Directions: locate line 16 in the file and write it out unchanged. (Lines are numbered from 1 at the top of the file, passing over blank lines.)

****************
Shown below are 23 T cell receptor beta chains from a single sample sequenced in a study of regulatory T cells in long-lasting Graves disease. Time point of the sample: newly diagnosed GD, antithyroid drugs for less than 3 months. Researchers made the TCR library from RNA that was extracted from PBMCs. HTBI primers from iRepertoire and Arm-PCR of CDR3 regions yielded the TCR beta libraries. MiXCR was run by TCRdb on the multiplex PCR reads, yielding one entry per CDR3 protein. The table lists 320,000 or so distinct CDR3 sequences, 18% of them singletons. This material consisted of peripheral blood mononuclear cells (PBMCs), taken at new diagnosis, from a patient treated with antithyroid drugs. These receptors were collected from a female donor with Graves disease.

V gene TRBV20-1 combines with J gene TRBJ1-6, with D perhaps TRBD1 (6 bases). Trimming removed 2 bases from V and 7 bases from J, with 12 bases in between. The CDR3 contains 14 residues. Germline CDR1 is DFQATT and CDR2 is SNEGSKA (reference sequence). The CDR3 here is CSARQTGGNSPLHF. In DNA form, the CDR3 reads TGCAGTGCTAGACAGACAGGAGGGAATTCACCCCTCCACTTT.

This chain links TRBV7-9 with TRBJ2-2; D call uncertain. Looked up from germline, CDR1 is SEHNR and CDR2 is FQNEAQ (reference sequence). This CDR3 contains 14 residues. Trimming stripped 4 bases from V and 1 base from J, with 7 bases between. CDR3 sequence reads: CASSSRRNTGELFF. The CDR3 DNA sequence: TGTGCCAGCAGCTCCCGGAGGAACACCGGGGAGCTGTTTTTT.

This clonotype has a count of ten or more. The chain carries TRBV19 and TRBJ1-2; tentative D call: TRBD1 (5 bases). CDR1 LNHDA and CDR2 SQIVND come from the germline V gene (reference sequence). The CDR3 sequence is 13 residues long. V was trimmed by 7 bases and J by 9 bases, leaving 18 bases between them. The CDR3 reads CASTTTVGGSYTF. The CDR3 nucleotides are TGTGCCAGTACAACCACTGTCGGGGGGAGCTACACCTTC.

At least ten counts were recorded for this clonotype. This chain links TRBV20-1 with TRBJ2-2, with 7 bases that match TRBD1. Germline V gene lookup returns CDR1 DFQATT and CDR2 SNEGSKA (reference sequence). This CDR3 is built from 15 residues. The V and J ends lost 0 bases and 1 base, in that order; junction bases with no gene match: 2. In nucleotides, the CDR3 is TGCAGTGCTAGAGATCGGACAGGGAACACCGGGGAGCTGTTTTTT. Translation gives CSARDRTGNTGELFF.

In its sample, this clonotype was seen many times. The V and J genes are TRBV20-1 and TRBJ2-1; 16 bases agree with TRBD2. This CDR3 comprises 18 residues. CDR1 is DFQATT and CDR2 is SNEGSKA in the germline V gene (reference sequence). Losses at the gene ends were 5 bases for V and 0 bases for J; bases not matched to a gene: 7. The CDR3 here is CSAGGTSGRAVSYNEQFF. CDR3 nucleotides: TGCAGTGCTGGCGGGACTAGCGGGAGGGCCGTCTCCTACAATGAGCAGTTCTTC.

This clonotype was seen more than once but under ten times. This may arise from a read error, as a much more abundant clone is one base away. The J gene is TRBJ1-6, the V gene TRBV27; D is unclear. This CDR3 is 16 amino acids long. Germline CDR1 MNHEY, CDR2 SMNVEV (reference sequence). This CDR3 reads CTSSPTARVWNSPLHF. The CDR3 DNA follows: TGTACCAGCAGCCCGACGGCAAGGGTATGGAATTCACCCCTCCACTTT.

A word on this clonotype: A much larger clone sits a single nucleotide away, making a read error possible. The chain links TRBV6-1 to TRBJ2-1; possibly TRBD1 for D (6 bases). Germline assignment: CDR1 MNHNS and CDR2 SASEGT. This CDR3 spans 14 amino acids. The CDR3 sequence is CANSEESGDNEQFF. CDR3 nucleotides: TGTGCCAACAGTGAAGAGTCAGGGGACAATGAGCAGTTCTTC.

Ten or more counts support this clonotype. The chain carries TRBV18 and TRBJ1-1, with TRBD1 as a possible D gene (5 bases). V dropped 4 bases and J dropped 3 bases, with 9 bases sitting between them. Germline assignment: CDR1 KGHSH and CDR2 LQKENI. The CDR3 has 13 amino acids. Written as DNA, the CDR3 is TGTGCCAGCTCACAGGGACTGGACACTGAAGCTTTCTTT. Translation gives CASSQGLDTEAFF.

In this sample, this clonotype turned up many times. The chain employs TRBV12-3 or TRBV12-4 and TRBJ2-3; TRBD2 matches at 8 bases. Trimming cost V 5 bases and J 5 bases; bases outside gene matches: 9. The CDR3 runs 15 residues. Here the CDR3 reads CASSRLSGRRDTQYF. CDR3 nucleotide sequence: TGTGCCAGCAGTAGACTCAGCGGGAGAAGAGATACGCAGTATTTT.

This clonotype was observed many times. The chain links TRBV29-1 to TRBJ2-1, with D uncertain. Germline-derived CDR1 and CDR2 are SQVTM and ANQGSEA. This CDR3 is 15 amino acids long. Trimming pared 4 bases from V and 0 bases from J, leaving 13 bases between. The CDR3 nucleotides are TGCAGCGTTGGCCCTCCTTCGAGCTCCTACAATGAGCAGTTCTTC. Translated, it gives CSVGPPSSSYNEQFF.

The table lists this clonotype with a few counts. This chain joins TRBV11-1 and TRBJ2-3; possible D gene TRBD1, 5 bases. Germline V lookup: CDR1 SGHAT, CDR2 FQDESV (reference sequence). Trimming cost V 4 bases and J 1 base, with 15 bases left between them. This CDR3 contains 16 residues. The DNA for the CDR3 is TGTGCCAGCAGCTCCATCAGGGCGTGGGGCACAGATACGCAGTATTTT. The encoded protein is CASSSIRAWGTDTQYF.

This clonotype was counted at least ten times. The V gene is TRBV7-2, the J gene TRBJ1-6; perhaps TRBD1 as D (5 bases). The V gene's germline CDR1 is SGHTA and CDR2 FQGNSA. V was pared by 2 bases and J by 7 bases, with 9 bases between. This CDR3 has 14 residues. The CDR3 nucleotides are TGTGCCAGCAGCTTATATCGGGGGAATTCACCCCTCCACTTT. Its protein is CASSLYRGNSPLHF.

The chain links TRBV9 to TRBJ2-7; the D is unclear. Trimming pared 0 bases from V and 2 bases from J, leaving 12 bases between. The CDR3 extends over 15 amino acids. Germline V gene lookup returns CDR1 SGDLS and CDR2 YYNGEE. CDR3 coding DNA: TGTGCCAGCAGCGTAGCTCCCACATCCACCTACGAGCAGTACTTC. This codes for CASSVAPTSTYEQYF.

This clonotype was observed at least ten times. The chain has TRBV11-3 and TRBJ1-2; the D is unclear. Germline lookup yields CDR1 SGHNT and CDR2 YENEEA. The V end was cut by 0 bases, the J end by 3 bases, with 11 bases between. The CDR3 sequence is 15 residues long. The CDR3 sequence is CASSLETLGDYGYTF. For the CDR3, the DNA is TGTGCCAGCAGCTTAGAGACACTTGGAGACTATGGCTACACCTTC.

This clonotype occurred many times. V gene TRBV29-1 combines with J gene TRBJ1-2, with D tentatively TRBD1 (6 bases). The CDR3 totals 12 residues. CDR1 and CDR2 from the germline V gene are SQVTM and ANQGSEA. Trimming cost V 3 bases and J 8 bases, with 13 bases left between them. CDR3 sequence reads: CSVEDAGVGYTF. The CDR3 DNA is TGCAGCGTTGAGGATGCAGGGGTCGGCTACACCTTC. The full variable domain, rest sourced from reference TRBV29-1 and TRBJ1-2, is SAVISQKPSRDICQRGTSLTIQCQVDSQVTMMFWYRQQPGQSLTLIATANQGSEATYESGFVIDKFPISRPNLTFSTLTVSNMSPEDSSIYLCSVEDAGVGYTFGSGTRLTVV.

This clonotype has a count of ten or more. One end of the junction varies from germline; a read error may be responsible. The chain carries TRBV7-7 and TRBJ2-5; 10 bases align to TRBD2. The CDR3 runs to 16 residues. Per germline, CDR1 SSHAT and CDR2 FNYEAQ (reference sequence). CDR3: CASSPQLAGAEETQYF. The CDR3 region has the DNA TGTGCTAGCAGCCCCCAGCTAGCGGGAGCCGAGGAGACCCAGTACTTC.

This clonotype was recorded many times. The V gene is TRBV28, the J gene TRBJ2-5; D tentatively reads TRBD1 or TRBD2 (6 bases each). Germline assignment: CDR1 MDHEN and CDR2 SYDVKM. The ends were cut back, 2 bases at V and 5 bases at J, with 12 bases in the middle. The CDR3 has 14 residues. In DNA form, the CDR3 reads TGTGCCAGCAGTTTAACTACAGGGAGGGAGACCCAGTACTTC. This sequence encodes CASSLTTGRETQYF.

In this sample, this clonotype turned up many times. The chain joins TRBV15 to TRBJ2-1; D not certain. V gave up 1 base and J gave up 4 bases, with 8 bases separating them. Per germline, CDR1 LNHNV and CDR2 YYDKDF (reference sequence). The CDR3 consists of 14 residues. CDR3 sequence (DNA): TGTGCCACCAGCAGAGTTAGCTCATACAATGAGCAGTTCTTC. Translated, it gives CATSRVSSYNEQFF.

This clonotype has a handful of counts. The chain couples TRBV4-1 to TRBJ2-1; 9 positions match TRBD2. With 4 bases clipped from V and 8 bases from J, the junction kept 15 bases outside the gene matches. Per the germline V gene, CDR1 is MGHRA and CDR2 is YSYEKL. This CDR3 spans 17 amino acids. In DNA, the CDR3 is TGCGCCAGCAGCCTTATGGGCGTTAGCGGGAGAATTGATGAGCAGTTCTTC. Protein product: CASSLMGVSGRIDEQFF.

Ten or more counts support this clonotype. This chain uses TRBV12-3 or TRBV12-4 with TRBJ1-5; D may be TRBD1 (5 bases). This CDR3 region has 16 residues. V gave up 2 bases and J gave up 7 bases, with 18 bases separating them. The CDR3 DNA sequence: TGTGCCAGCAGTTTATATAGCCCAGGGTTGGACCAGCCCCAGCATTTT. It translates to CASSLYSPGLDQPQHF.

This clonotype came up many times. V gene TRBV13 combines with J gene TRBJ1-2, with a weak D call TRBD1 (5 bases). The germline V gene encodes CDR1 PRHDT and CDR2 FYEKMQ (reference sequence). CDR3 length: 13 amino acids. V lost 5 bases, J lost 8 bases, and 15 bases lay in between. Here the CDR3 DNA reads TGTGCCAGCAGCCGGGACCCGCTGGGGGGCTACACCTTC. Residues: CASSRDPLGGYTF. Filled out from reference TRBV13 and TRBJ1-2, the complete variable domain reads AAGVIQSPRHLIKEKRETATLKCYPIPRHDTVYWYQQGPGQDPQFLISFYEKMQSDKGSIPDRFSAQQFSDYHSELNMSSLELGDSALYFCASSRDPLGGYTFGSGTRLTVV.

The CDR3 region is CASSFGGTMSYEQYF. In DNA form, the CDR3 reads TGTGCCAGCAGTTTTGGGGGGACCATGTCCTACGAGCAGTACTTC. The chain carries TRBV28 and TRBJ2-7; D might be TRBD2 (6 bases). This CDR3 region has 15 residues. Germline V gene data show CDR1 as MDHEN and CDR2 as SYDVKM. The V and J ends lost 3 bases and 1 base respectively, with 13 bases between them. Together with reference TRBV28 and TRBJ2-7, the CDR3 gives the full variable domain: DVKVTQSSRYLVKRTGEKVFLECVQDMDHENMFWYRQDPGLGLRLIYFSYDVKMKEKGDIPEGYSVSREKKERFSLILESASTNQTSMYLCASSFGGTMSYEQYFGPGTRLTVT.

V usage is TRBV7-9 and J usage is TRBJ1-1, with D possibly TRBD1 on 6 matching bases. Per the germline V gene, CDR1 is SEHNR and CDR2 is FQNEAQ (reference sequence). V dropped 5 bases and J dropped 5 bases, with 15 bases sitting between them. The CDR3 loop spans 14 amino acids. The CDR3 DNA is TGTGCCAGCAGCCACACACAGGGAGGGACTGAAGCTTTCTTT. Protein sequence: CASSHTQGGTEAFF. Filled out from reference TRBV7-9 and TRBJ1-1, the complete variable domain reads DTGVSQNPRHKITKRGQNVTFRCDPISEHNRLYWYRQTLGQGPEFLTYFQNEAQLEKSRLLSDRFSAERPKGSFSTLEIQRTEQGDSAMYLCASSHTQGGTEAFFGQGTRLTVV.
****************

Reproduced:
This clonotype occurred many times. V gene TRBV29-1 combines with J gene TRBJ1-2, with D tentatively TRBD1 (6 bases). The CDR3 totals 12 residues. CDR1 and CDR2 from the germline V gene are SQVTM and ANQGSEA. Trimming cost V 3 bases and J 8 bases, with 13 bases left between them. CDR3 sequence reads: CSVEDAGVGYTF. The CDR3 DNA is TGCAGCGTTGAGGATGCAGGGGTCGGCTACACCTTC. The full variable domain, rest sourced from reference TRBV29-1 and TRBJ1-2, is SAVISQKPSRDICQRGTSLTIQCQVDSQVTMMFWYRQQPGQSLTLIATANQGSEATYESGFVIDKFPISRPNLTFSTLTVSNMSPEDSSIYLCSVEDAGVGYTFGSGTRLTVV.